Ethics in research: follow-up 4

Thanks for alerting me to the Clark and Shaft (2007) that expertly addresses the multiple potential for truths in a single event. Their observation that “multiple conceptions of truth or ‘right’ may, at times, come into direct conflict” (p. 400) complements my earlier point that social scientists may find themselves in a position where they cannot predict which ‘truth’ will emerge from the intersections in their data/ methodology/ methods and so on.

I would like to address one ethical issue Clark and Shaft bring up, and to do so, I will deliberately use an extreme example. In doing so, I realise that there is the potential for others to perceive offence, although I mean absolutely not to give offence. I do this because this week is reserved for considerations of ethics, but ethics itself cannot be understood without recourse to the values present in society (Halstead & Taylor, 1996). Furthermore, Clark and Shaft refrain from a discussion that I feel is essential if their argument is to carry the weight it deserves. The underlying value that generates their discussion is the implicit need to avoid hurt or injury. However, this question needs to be asked: is hurt always bad, or are there times when the hurt of an individual is justified when the larger good can be established?

Many examples of individual hurt come to mind. Perhaps the most egregious is that of eugenics. Eugenics became associated with evil following WWII (Kevles, 2016), yet at the turn of the 20th century the notion of selective breeding for future generation strength in animals had been established and it seemed natural to wish for the development of humanity in a similar way (Kevles, 2016). The idea of eugenics is abhorrent to many even today, but the use of stem cell technology and foetal tissue for research constitutes a modern form of eugenics which has resulted in much common good (Kevles, 2016). Kevles (2016) argues that eugenics is likely to become an issue at the familial level, rather than from governmental directives, as families utilise progressively utilise advances in modern technology to alter and strengthen their offspring. The movie Gattaca comes to mind.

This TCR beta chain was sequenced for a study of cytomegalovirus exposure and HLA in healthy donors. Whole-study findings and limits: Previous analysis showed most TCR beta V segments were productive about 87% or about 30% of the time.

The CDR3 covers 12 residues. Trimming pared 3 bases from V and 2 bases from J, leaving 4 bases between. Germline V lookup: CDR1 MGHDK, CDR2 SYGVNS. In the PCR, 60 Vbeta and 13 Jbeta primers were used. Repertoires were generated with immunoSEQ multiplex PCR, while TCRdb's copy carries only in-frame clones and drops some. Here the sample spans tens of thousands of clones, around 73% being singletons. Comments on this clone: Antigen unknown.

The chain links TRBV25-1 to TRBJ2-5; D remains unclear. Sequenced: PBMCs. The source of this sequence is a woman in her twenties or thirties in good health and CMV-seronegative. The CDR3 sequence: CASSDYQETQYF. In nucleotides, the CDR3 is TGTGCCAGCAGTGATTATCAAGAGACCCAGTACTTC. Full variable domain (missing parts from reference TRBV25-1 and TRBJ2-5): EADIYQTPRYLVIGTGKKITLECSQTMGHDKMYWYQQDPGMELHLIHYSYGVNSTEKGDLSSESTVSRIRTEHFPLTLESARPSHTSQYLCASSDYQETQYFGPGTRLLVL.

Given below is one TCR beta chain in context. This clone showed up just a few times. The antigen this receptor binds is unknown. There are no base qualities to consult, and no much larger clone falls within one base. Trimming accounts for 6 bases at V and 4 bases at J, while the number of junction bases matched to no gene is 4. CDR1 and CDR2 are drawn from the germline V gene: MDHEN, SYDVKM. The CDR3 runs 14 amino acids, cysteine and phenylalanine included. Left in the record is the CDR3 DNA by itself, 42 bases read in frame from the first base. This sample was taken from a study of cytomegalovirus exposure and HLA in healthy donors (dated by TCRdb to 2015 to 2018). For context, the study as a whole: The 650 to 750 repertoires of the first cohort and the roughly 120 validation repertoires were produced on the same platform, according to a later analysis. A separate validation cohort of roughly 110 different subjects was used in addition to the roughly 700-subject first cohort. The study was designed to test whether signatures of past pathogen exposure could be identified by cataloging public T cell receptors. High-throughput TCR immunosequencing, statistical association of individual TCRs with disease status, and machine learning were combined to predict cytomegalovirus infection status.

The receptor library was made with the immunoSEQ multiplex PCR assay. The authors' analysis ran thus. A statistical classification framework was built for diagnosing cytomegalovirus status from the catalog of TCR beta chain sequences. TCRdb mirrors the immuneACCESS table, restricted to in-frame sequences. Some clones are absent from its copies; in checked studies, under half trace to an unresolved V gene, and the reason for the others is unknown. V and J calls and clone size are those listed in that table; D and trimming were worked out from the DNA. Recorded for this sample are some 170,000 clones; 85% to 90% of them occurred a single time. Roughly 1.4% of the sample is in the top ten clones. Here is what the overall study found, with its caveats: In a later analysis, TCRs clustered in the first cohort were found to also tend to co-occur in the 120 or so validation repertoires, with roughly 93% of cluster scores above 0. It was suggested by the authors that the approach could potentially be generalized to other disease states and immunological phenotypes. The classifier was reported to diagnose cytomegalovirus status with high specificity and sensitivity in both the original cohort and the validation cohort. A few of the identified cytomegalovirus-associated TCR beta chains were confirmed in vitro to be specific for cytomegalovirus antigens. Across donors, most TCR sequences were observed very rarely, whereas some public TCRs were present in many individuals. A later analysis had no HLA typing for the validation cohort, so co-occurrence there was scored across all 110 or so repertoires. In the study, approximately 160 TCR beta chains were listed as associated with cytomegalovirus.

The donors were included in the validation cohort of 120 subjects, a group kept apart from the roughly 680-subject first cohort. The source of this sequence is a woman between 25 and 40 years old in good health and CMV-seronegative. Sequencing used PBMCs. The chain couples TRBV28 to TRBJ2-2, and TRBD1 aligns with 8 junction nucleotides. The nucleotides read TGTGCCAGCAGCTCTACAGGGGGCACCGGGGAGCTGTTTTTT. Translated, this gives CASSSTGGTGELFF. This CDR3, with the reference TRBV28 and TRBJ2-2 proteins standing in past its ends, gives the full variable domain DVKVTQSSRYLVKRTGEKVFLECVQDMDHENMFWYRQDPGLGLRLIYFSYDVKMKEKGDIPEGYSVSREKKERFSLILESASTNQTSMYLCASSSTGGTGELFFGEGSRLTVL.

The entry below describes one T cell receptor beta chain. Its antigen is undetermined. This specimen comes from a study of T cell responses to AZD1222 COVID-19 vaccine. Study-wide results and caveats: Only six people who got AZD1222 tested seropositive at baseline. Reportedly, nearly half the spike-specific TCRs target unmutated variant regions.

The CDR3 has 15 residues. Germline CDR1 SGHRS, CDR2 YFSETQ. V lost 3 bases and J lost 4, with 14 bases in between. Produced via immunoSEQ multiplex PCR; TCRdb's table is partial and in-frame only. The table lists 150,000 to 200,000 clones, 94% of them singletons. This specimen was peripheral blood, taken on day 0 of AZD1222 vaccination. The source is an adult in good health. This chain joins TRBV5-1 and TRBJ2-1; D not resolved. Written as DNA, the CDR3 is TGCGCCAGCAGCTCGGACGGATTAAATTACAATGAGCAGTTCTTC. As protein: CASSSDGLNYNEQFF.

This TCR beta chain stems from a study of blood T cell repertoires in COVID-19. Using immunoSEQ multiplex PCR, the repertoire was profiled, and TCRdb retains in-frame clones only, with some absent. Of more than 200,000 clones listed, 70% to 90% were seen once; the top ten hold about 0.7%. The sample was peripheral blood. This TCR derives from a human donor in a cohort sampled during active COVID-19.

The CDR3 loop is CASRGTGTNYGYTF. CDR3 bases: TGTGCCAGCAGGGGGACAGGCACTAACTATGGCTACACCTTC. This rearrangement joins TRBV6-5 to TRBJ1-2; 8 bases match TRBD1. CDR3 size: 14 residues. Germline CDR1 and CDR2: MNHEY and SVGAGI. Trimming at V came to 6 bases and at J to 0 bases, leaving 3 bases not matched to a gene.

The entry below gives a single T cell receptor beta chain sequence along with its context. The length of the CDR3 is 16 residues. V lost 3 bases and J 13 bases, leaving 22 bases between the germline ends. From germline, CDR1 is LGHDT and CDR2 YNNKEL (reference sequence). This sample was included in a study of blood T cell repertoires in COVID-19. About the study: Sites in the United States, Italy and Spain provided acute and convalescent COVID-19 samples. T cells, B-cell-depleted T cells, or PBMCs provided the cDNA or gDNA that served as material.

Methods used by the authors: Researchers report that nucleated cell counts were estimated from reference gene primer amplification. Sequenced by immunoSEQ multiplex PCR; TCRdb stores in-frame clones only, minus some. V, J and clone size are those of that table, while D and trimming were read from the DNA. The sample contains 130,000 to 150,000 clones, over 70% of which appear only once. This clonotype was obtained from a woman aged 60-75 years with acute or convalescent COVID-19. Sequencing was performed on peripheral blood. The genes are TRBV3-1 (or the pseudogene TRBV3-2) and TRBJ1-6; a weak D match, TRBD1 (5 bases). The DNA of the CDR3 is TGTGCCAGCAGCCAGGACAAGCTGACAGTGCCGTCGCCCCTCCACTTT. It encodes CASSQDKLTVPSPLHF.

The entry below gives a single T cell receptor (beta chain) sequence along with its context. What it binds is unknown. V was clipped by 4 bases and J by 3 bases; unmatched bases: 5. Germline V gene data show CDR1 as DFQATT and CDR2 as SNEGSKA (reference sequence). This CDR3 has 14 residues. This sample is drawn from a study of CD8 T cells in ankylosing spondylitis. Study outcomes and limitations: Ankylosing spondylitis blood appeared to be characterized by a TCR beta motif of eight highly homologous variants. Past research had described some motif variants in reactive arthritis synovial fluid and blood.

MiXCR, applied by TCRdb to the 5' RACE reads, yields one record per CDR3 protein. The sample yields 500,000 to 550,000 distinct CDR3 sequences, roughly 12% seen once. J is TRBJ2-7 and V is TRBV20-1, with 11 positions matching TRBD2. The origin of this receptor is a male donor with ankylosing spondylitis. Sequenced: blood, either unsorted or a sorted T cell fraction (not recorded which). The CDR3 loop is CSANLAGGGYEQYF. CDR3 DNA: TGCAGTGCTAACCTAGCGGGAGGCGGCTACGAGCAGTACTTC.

In social science research, I could find nothing about the moral value of hurt in the short time I had today, and what I could read was unanimously in favour of avoiding individual hurt. If anyone knows of a relevant resource, please let me know. I was reminded, however, of Perry’s influential Scheme (Perry, 1970) in which he delimitates nine ethical and developmental positions. He discusses how teachers help students develop from lower to higher positions, and he uses the term “shock” to describe the reaction some students have when experiencing alternative views of truth. I do not suppose that “shock” equates with “hurt”, but the notion of Perry shocking students out of a comfortable epistemology into a higher state of being—potentially against their will—corresponds somewhat with the role of a researcher who finds that their access to an uncomfortable truth presents ethical problems. So why is it acceptable to hurt, or shock, students but not to do so with informants or even ourselves as researchers if there is a utilitarian overall benefit for society?

Jim

Clark, M. C., & Sharf, B. F. (2007). The Dark Side of Truth(s) Ethical Dilemmas in Researching the Personal. Qualitative Inquiry, 13(3), 399–416. doi:10.1177/1077800406297662

Halstead, J. M., & Taylor, M. J. (1996). Values in education and education in values. (J. M. Halstead & M. J. Taylor, Eds.)Values in education and education in values. London: The Falmer Press.

Kevles, D. E. L. J. (2016). The History o f Eugenics. Issuesin Science and Technology, (45-49).

Perry, W. G. (1970). Forms of Intellectual and Ethical Development in the College Years: A Scheme. New York: Holt, Rinehart, and Winston.

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About theCaledonian

Scot living in north Japan teaching at a private university.
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